Join 3,572 readers in helping fund MetaFilter (Hide)


One step closer to the mile-high club...
January 27, 2010 1:12 PM   Subscribe

Forget cosmetic upgrades—Air New Zealand has been working on improving the actual flight experience, first introducing In-Flight Concierge Service, and now, the Skycouch - a row of seats that convert to a bedin Economy Class.
via mathowie's delicious
posted by joshwa (39 comments total) 4 users marked this as a favorite

 
That should nicely complement their body-painted stewards & stewardesses.
posted by UbuRoivas at 1:16 PM on January 27, 2010


If someone lowers their seatback in front of this lady and she wakes up suddenly she might bonk her face against the viewscreen.
posted by Burhanistan at 1:19 PM on January 27, 2010


I thought Metafilter was mathowie's delicious.
posted by Caduceus at 1:23 PM on January 27, 2010 [6 favorites]


Does this mean he has been cheating on us?
posted by TwelveTwo at 1:33 PM on January 27, 2010 [1 favorite]


So if you want anything approaching a comfortable bed in economy you have to buy three seats. You might as well fly first class.
posted by amro at 1:37 PM on January 27, 2010


Still no special considerations for people over 6-foot-2, I notice.
posted by philip-random at 1:37 PM on January 27, 2010


And by "approaching comfortable" I mean "don't try to stretch your legs out all the way."
posted by amro at 1:38 PM on January 27, 2010


I recently flew ANZ, on one of their new 777s and I must say that it was an extremely pleasant experience for a very reasonable price. They totally blow any US or Canadian airline away. The level and professionalism of the service on the US majors has declined to such an extent that even the cranky Air Canada stewards are a step up. The ANZ folks were very friendly and compared favourably to (nice) experiences on Korean Air and Singapore.

Oh man, if they'd had that skycouch deal, we would have been all over that.
posted by bonehead at 1:41 PM on January 27, 2010


So if you want anything approaching a comfortable bed in economy you have to buy three seats. You might as well fly first class.

On many long haul flights such as those that AirNZ offers, it's possible to have a row to yourself. It's not something you would want to bank on because you're just as likely to be on a packed flight full of stinky travelers who haven't showered in 36 hours as an empty one, but still. If you can fold out the seats then great.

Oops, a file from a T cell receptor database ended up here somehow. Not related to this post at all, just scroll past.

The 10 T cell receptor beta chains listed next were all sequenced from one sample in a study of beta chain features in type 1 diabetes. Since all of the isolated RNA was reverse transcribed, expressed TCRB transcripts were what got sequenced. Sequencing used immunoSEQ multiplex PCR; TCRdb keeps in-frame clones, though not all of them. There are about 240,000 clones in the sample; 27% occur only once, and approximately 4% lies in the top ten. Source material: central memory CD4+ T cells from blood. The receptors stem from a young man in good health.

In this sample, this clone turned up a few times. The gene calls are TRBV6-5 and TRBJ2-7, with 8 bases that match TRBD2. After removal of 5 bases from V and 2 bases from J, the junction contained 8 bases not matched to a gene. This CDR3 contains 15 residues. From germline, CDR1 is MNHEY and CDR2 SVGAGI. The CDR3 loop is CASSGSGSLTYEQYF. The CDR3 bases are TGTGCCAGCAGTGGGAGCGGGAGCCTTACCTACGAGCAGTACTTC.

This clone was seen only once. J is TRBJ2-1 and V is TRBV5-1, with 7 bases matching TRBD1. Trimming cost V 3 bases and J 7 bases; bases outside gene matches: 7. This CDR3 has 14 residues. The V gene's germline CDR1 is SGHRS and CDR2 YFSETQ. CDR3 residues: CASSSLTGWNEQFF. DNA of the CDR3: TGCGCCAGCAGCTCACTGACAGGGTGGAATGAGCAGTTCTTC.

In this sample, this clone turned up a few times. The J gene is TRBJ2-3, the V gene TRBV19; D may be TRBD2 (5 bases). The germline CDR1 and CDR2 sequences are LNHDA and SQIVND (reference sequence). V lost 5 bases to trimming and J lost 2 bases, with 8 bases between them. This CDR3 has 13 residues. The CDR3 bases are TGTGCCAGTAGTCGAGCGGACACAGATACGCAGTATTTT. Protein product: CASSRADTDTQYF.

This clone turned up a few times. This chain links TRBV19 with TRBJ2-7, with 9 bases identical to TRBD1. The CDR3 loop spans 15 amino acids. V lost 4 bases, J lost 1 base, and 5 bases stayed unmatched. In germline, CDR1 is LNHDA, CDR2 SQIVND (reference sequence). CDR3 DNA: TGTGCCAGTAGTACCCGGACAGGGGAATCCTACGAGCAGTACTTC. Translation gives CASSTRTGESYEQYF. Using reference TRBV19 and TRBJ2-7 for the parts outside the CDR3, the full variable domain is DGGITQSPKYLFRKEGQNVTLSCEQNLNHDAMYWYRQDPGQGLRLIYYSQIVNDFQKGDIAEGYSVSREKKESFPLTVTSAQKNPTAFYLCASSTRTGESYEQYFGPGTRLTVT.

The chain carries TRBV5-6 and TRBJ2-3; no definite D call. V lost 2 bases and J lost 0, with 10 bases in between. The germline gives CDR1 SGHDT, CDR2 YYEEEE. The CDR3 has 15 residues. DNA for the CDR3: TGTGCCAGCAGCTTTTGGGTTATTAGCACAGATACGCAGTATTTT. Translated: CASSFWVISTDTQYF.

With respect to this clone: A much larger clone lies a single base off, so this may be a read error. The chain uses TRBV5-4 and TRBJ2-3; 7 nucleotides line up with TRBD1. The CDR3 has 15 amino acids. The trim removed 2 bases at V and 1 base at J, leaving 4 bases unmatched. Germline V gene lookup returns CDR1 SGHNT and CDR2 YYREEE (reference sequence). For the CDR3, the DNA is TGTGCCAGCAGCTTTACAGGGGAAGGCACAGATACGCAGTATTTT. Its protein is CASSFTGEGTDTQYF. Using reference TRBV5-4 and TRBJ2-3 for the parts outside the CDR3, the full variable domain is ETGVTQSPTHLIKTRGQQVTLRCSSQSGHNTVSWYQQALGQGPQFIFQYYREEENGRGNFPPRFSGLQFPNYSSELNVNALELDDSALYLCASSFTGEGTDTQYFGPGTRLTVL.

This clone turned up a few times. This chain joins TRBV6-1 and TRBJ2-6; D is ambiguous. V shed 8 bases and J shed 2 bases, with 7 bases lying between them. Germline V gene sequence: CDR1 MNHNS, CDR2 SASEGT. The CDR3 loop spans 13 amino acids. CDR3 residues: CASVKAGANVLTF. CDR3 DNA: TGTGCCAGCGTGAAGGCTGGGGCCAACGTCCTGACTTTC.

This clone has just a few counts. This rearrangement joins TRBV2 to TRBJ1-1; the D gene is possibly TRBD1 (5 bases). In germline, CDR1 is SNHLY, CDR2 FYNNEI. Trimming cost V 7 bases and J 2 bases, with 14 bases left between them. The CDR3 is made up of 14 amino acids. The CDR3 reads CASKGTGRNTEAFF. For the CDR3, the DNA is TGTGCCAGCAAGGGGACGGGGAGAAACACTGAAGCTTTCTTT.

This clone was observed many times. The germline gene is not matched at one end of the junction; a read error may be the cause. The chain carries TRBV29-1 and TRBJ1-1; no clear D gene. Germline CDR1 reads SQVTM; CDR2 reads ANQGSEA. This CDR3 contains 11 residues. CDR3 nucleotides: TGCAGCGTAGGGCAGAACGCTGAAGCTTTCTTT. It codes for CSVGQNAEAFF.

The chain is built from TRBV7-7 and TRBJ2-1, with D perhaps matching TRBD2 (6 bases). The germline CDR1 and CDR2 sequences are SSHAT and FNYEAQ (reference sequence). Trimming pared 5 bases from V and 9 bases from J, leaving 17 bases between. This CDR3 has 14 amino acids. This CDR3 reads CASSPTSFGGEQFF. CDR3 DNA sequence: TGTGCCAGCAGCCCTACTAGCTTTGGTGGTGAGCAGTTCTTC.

posted by Burhanistan at 1:41 PM on January 27, 2010


On many long haul flights such as those that AirNZ offers, it's possible to have a row to yourself.

Yeah, I once had a row to myself on V Australia flying from LA to Sydney. It was good but not great. I'm just too tall to stretch out. And I'm not that tall. This would be a bit better, since you would be able to use all the space, rather than just the two feet of cushion. And I wish they had some kind of board or something on the aisle side to keep you in your space — having a foot stick into the aisle is no fun.

So if you want anything approaching a comfortable bed in economy you have to buy three seats.

Actually, in my experience, even business class on a trans-pacific flight costs more than three coach seats.
posted by smackfu at 1:51 PM on January 27, 2010


Can you imagine the death glares you'd get if you bought three seats and decided to roll out the bed in the middle of your 20 hour flight, while everyone around you were busy fighting deep vein thrombosis? There's a reason they put up a curtain between first class and steerage: to avoid large scale rioting among the passengers.
posted by reformedjerk at 1:51 PM on January 27, 2010 [1 favorite]


I guess I would have to have an even remote thought of ever again going through the miserable process of being abused by security, flight attendants, terrorists, and poor systems to even want to click on that link...

where's the bus station?
posted by HuronBob at 1:56 PM on January 27, 2010


where's the bus station?

Sure, but there are very few documented cases of survivors of bus trips from N. America to New Zealand.
posted by Burhanistan at 1:58 PM on January 27, 2010 [5 favorites]


Sure, but there are very few documented cases of survivors of bus trips from N. America to New Zealand.

That's because of the First Rule of bus trips from N. America to New Zealand.
posted by mikelieman at 2:02 PM on January 27, 2010 [2 favorites]


So if you want anything approaching a comfortable bed in economy you have to buy three seats. You might as well fly first class.